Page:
Weeks earlier, in the steamy jungle city of Tucupita in the Orinoco Delta, Machado walked over the roofs of multiple cars to get to a stage, grabbing every hand that reached out to touch her as security guards had to hoist her up from the crowd. It’s a never-before-seen contrast in Venezuela to the macho figures portrayed by both Chavez and Maduro, with their military fatigues and jumpsuits. While Maduro speaks from rooftops as snipers point their guns at those compelled to attend his rallies, Machado has perfected a simple, yet visually distinctive look that projects humility and grace.

In elections past, a frequent criticism of the opposition—and its leaders—was that it didn’t resonate with people outside of prosperous areas of the capital who had been a stable bastion of support for Chavez and the successor regime. The opposition was economically well-off, protected and out of touch, critics alleged. This election cycle, that wealthy middle class has mostly departed the country. It’s been the poor and elderly who have remained and suffered through the worst years of the crisis, and they’re turning out en masse for Machado. The new Venezuelan opposition has evolved.

“The social dynamics have changed,” one analyst in Caracas said. Machado is speaking to a much broader audience.

Beyond Machado’s momentum, opposition voices note that key allies including Iran, Russia and Cuba are all facing their own challenges and may lack the will they previously had to support the country. Even if not a necessity to maintain hard power anymore, the appearance of having free elections is important for Maduro’s claim to legitimacy, especially among leftist governments in Latin America. That means that Brazilian President Luiz Inácio Lula da Silva, Colombian President Gustavo Petro, Chilean President Gabriel Boric and Mexican President-elect Claudia Sheinbaum could all emerge as powerful voices in the days to come. Though they may ideologically favor Maduro, Latin America’s complicated political history makes it hard to support an open dictatorship, especially as the region continues to suffer consequences from the vast flow of migrants fleeing Venezuela. Opposition analysts say another one million people could depart the country if Maduro maintains his grip on power.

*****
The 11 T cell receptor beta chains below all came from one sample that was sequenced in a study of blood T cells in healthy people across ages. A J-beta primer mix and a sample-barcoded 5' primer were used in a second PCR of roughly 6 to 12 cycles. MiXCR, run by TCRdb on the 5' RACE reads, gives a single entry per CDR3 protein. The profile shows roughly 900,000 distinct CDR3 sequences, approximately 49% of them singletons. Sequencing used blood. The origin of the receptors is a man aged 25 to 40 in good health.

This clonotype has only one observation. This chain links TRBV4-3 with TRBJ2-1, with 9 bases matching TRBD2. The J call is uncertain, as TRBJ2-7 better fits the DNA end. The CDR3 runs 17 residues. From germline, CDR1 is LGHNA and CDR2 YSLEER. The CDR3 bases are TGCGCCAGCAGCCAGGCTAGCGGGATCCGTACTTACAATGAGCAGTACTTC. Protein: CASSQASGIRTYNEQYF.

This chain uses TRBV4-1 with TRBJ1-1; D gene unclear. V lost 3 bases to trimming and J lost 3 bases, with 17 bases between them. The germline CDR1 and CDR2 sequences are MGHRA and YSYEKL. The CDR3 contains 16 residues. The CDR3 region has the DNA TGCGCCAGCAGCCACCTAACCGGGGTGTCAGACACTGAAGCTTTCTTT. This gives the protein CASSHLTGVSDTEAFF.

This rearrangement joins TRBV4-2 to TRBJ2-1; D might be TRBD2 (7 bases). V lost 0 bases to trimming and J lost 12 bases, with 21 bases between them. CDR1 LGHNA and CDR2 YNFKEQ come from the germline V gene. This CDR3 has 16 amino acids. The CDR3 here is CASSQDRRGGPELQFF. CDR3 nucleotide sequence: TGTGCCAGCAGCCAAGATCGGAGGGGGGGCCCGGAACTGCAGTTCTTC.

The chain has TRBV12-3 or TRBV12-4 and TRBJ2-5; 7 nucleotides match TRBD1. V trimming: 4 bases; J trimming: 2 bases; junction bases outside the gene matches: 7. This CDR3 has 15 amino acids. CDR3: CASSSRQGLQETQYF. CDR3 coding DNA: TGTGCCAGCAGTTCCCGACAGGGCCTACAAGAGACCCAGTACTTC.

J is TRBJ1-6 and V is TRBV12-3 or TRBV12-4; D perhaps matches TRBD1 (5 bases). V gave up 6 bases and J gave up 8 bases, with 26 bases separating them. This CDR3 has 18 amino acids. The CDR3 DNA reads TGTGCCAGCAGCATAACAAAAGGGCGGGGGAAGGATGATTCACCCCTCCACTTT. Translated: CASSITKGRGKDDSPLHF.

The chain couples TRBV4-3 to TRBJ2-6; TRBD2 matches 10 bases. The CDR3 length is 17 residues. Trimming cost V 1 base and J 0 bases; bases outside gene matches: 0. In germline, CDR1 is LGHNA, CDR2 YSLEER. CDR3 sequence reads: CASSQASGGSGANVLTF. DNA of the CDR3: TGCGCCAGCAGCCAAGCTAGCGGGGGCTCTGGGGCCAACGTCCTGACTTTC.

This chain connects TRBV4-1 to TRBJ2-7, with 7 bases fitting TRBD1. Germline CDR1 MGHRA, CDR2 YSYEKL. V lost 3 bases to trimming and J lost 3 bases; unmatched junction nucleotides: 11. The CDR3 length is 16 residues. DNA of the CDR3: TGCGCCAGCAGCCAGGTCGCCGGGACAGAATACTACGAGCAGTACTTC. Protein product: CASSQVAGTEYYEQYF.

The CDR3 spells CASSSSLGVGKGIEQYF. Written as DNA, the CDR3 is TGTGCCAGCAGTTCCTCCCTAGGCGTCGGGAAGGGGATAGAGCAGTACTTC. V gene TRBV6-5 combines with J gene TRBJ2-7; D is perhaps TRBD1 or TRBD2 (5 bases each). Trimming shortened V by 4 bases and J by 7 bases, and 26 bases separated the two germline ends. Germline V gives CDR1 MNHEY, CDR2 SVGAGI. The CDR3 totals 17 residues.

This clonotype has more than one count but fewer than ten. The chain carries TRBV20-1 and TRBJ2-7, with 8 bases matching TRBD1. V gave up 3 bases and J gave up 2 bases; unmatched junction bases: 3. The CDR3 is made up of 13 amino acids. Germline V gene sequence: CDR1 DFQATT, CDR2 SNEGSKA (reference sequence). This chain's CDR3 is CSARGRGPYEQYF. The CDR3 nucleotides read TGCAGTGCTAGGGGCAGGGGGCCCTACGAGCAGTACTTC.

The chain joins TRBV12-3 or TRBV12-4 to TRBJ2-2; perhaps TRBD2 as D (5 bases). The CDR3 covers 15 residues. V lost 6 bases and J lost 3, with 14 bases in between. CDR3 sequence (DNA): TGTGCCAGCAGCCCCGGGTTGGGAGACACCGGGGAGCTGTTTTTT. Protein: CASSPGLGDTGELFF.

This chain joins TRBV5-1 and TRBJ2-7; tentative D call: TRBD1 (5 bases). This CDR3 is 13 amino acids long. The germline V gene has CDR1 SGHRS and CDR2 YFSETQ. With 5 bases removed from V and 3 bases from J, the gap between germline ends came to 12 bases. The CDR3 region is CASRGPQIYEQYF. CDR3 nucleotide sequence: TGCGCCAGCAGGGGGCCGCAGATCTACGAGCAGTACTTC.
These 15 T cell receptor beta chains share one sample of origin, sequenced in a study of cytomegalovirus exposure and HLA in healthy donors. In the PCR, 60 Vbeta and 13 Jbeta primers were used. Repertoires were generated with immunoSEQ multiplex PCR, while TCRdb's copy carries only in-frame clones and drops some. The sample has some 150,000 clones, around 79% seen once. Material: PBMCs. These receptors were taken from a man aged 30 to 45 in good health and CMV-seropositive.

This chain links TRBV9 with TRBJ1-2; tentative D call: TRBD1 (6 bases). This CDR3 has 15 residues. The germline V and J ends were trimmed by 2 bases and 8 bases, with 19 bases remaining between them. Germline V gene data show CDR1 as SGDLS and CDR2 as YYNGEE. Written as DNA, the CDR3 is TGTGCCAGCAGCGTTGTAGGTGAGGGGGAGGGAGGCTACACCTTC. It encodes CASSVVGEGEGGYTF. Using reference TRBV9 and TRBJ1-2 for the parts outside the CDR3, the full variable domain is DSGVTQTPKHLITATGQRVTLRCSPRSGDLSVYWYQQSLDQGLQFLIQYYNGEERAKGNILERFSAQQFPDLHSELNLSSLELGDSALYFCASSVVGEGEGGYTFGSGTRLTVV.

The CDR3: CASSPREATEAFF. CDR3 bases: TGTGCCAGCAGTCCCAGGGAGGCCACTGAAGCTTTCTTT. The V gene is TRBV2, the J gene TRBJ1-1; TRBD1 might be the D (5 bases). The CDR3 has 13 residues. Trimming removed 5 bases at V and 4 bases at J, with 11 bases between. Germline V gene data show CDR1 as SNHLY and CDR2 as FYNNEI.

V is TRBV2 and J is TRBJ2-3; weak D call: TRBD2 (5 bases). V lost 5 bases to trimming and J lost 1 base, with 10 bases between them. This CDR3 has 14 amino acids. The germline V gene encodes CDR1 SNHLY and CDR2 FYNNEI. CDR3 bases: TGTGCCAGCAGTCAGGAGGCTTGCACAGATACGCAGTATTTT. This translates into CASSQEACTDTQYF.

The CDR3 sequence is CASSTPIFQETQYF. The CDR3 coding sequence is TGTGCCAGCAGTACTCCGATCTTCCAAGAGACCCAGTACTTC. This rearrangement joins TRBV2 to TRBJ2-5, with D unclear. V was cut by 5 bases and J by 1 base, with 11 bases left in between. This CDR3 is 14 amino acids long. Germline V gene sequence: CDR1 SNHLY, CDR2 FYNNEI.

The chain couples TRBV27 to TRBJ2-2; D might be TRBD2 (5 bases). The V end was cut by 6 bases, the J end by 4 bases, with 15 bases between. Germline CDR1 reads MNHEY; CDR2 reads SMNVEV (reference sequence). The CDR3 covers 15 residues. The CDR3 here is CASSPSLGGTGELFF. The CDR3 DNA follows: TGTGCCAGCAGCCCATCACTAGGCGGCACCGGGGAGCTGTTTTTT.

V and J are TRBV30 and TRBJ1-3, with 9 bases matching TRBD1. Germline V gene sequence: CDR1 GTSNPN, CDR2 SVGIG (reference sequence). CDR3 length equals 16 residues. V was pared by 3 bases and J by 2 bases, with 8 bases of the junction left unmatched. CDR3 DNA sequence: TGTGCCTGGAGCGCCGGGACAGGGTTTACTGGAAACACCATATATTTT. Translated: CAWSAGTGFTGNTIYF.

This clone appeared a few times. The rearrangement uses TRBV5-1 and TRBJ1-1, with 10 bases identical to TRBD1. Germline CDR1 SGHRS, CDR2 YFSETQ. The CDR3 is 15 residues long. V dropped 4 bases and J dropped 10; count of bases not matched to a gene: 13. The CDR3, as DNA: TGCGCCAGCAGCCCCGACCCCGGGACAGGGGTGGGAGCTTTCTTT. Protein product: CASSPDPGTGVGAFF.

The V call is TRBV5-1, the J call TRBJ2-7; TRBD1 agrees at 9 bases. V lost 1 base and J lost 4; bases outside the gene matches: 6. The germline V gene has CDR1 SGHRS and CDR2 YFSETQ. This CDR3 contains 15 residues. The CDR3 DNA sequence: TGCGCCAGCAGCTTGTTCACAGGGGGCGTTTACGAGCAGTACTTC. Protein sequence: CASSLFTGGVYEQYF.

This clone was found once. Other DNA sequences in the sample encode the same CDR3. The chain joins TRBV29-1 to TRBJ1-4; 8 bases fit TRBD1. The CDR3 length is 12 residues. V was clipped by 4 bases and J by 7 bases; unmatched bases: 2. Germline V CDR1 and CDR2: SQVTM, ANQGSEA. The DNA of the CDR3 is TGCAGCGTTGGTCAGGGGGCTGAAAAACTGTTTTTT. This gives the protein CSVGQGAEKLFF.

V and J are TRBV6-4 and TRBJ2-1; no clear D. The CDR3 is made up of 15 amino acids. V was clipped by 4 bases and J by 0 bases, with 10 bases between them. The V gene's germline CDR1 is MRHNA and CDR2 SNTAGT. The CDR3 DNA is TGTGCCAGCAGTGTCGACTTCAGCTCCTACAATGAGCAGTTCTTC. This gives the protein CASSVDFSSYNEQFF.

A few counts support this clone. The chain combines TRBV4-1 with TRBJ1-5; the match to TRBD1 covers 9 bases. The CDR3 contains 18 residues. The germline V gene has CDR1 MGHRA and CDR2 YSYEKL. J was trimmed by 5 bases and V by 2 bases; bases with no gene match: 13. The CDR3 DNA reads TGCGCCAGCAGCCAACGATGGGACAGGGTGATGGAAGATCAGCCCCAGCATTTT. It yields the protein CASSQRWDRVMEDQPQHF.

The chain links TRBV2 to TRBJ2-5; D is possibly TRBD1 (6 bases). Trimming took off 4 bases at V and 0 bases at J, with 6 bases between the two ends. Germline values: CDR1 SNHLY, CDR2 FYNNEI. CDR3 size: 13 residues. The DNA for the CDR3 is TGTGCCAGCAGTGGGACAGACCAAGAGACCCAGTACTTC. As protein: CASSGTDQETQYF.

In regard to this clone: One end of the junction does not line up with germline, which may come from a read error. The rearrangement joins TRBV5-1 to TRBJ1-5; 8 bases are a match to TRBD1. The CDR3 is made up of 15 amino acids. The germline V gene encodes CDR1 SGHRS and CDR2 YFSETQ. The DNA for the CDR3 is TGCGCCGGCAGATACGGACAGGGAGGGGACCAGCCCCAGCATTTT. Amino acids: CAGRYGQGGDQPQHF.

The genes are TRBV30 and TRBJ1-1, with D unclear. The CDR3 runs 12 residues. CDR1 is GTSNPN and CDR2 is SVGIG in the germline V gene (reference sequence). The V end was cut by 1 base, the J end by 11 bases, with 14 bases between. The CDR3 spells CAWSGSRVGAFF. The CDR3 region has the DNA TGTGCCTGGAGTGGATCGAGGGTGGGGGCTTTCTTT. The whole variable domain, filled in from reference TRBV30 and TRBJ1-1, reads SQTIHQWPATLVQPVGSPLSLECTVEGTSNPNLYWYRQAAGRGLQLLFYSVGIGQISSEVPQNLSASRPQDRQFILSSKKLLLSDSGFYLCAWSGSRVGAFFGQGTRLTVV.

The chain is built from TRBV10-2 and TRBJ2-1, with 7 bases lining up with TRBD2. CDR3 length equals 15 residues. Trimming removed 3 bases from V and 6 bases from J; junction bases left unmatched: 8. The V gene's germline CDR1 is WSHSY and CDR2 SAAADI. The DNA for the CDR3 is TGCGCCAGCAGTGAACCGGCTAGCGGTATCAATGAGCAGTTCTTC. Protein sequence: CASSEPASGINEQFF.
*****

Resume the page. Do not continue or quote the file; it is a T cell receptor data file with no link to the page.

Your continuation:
Any political transition that involves the peaceful departure of an entrenched regime would of course be complicated, and it’s far too early to count Maduro out. There is, however, a precedent for voters unexpectedly overturning a brutal South American dictatorship: Chile in 1988, when Gen. Agosto Pinochet faced international pressure to legitimize his regime with a plebiscite he would ultimately lose despite widespread speculation that he’d be able to fix the vote somehow. As depicted in the movie “No,” the political opposition at that time was able to navigate the high stakes race with a simple marketing campaign that took the country by storm and presented Chileans with a vision for an alternate future. Using the slogan that “happiness is on the way,” the narrative changed and snowballed into a force that even Pinochet couldn’t control.

Something similar may now be underway in Venezuela, but just how far it goes remains an open question. Both the government and the opposition are in uncharted territory.